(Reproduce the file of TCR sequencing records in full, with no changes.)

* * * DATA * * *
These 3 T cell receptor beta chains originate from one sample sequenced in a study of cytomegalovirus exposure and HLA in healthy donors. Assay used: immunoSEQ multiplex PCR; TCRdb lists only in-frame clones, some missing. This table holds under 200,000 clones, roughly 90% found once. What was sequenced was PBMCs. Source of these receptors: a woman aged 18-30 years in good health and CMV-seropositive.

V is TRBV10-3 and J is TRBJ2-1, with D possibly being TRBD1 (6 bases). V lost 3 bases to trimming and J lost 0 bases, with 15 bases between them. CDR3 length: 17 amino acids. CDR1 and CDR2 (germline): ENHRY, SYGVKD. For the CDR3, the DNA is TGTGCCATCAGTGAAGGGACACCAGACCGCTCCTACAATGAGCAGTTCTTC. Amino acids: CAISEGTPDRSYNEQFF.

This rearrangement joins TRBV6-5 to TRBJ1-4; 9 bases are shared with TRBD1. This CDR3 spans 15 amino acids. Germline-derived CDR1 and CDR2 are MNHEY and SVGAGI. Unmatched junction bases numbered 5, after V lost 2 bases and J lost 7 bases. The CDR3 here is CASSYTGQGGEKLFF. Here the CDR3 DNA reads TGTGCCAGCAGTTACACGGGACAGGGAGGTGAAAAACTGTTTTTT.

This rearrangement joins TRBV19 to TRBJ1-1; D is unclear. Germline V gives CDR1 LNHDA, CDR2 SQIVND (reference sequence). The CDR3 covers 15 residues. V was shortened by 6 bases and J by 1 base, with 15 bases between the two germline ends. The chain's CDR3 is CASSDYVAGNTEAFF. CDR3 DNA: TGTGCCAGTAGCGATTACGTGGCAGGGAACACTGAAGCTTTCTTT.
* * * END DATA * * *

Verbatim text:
These 3 T cell receptor beta chains originate from one sample sequenced in a study of cytomegalovirus exposure and HLA in healthy donors. Assay used: immunoSEQ multiplex PCR; TCRdb lists only in-frame clones, some missing. This table holds under 200,000 clones, roughly 90% found once. What was sequenced was PBMCs. Source of these receptors: a woman aged 18-30 years in good health and CMV-seropositive.

V is TRBV10-3 and J is TRBJ2-1, with D possibly being TRBD1 (6 bases). V lost 3 bases to trimming and J lost 0 bases, with 15 bases between them. CDR3 length: 17 amino acids. CDR1 and CDR2 (germline): ENHRY, SYGVKD. For the CDR3, the DNA is TGTGCCATCAGTGAAGGGACACCAGACCGCTCCTACAATGAGCAGTTCTTC. Amino acids: CAISEGTPDRSYNEQFF.

This rearrangement joins TRBV6-5 to TRBJ1-4; 9 bases are shared with TRBD1. This CDR3 spans 15 amino acids. Germline-derived CDR1 and CDR2 are MNHEY and SVGAGI. Unmatched junction bases numbered 5, after V lost 2 bases and J lost 7 bases. The CDR3 here is CASSYTGQGGEKLFF. Here the CDR3 DNA reads TGTGCCAGCAGTTACACGGGACAGGGAGGTGAAAAACTGTTTTTT.

This rearrangement joins TRBV19 to TRBJ1-1; D is unclear. Germline V gives CDR1 LNHDA, CDR2 SQIVND (reference sequence). The CDR3 covers 15 residues. V was shortened by 6 bases and J by 1 base, with 15 bases between the two germline ends. The chain's CDR3 is CASSDYVAGNTEAFF. CDR3 DNA: TGTGCCAGTAGCGATTACGTGGCAGGGAACACTGAAGCTTTCTTT.